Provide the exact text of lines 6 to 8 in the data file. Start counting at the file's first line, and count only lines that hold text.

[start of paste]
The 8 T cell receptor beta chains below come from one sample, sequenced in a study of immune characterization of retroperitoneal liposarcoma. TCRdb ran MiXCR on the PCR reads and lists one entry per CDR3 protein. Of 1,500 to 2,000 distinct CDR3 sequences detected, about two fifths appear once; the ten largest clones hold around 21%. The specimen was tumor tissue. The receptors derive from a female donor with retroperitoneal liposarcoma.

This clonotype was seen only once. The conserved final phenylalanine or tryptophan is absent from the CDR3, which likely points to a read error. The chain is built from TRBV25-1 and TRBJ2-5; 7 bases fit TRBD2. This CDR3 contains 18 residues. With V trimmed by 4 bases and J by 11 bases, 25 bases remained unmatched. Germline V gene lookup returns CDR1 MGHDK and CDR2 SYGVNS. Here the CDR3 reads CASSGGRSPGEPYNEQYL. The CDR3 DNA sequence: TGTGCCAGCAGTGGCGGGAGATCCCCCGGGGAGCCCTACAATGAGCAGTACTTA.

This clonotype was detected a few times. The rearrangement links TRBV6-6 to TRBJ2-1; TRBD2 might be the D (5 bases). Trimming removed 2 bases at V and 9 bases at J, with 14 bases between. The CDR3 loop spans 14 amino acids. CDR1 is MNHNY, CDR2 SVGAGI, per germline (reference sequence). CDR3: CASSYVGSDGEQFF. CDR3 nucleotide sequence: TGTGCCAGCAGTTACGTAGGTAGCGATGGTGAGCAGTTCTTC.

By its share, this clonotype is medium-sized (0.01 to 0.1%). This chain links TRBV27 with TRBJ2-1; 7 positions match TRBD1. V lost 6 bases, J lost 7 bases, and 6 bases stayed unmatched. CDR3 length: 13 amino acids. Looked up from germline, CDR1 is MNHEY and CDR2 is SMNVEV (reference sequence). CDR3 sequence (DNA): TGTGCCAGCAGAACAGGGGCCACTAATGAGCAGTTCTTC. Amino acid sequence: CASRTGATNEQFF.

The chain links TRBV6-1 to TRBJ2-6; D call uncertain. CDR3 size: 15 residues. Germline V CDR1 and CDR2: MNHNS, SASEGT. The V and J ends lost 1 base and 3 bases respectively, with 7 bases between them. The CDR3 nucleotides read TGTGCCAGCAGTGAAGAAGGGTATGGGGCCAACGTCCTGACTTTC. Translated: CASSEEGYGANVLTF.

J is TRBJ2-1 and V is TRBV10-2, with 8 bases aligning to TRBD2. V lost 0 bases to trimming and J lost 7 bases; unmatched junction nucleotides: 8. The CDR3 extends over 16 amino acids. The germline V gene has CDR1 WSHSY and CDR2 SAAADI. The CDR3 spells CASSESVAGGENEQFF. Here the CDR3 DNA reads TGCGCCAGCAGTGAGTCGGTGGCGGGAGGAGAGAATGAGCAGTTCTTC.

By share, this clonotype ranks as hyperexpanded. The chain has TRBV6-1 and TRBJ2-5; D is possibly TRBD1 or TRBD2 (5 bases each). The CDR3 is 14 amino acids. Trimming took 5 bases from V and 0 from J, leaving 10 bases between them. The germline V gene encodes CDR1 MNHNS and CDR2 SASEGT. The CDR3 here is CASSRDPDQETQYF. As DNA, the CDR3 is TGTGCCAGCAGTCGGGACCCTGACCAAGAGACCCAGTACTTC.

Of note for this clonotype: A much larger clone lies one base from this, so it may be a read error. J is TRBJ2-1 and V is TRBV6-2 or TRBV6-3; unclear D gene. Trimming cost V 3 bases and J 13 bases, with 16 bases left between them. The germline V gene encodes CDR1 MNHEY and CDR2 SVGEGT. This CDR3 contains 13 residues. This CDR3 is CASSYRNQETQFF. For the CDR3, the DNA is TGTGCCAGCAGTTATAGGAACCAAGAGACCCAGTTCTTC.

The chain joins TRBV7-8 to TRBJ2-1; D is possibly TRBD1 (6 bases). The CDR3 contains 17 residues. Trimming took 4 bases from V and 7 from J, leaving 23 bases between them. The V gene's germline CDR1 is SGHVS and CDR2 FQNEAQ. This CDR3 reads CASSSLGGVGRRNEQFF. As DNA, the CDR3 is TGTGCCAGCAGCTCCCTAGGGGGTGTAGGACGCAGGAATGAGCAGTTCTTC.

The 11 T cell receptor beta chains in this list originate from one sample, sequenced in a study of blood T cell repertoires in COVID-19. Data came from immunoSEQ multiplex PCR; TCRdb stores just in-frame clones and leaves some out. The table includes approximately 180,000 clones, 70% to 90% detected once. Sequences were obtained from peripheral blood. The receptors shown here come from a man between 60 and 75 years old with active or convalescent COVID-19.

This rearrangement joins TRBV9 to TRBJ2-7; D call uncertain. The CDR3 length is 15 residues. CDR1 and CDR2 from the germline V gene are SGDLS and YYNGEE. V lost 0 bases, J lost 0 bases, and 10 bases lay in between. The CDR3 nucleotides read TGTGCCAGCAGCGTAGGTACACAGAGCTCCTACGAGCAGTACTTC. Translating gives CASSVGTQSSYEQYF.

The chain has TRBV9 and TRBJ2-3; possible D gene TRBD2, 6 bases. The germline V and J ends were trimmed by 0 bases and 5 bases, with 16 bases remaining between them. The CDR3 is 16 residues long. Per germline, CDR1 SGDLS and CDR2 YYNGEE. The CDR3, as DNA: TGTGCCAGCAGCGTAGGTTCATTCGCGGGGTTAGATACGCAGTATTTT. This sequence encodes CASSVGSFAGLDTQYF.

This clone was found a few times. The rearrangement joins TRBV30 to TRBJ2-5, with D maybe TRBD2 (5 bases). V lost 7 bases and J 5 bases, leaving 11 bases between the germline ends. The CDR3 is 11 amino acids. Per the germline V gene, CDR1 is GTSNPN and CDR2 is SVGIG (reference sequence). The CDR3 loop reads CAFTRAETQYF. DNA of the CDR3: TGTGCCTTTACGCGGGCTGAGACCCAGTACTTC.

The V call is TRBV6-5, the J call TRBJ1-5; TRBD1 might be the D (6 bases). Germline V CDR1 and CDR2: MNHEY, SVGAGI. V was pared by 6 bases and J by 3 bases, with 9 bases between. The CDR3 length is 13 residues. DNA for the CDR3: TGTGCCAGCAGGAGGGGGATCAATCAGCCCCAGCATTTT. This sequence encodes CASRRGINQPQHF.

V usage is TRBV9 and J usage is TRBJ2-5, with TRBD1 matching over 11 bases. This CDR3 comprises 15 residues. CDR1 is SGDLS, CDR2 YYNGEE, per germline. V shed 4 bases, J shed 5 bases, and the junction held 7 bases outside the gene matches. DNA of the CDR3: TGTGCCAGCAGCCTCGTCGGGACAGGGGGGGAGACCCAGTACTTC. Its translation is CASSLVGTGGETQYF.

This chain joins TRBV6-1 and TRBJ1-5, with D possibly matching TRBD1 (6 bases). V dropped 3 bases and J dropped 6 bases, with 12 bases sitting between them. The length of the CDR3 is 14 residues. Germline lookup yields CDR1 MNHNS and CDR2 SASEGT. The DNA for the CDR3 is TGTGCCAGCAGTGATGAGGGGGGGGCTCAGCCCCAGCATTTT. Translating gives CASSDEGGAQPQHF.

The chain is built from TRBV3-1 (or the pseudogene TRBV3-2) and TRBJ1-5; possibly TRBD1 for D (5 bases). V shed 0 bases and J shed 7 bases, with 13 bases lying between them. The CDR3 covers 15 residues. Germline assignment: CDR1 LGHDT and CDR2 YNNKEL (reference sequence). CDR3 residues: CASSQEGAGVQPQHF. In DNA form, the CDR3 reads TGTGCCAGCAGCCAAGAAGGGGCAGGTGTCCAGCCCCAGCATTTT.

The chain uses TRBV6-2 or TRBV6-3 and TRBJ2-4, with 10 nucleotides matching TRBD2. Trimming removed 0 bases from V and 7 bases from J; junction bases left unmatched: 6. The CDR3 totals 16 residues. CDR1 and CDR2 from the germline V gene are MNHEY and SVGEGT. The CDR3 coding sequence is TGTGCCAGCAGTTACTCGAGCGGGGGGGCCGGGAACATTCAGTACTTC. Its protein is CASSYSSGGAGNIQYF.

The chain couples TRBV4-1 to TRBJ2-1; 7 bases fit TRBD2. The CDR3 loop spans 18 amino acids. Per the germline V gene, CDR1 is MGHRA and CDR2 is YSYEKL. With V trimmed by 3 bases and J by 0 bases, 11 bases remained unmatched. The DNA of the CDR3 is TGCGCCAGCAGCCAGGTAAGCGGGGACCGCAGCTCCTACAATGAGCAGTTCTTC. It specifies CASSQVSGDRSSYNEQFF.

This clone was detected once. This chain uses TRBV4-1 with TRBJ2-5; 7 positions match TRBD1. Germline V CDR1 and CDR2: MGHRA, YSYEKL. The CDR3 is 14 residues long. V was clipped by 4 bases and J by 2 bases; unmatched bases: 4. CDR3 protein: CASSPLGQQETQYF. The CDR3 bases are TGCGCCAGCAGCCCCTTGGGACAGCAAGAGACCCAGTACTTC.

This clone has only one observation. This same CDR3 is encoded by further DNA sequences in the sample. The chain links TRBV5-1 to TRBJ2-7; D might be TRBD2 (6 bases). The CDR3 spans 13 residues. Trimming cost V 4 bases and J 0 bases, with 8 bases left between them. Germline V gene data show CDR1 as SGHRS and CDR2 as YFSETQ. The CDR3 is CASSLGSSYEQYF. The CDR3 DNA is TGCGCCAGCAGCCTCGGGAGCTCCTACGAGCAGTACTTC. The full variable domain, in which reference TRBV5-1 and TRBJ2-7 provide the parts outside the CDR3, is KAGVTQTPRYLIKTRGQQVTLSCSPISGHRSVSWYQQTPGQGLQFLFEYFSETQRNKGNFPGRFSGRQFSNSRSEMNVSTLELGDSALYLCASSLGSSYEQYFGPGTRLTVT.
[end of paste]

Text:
J is TRBJ2-1 and V is TRBV10-2, with 8 bases aligning to TRBD2. V lost 0 bases to trimming and J lost 7 bases; unmatched junction nucleotides: 8. The CDR3 extends over 16 amino acids. The germline V gene has CDR1 WSHSY and CDR2 SAAADI. The CDR3 spells CASSESVAGGENEQFF. Here the CDR3 DNA reads TGCGCCAGCAGTGAGTCGGTGGCGGGAGGAGAGAATGAGCAGTTCTTC.

By share, this clonotype ranks as hyperexpanded. The chain has TRBV6-1 and TRBJ2-5; D is possibly TRBD1 or TRBD2 (5 bases each). The CDR3 is 14 amino acids. Trimming took 5 bases from V and 0 from J, leaving 10 bases between them. The germline V gene encodes CDR1 MNHNS and CDR2 SASEGT. The CDR3 here is CASSRDPDQETQYF. As DNA, the CDR3 is TGTGCCAGCAGTCGGGACCCTGACCAAGAGACCCAGTACTTC.

Of note for this clonotype: A much larger clone lies one base from this, so it may be a read error. J is TRBJ2-1 and V is TRBV6-2 or TRBV6-3; unclear D gene. Trimming cost V 3 bases and J 13 bases, with 16 bases left between them. The germline V gene encodes CDR1 MNHEY and CDR2 SVGEGT. This CDR3 contains 13 residues. This CDR3 is CASSYRNQETQFF. For the CDR3, the DNA is TGTGCCAGCAGTTATAGGAACCAAGAGACCCAGTTCTTC.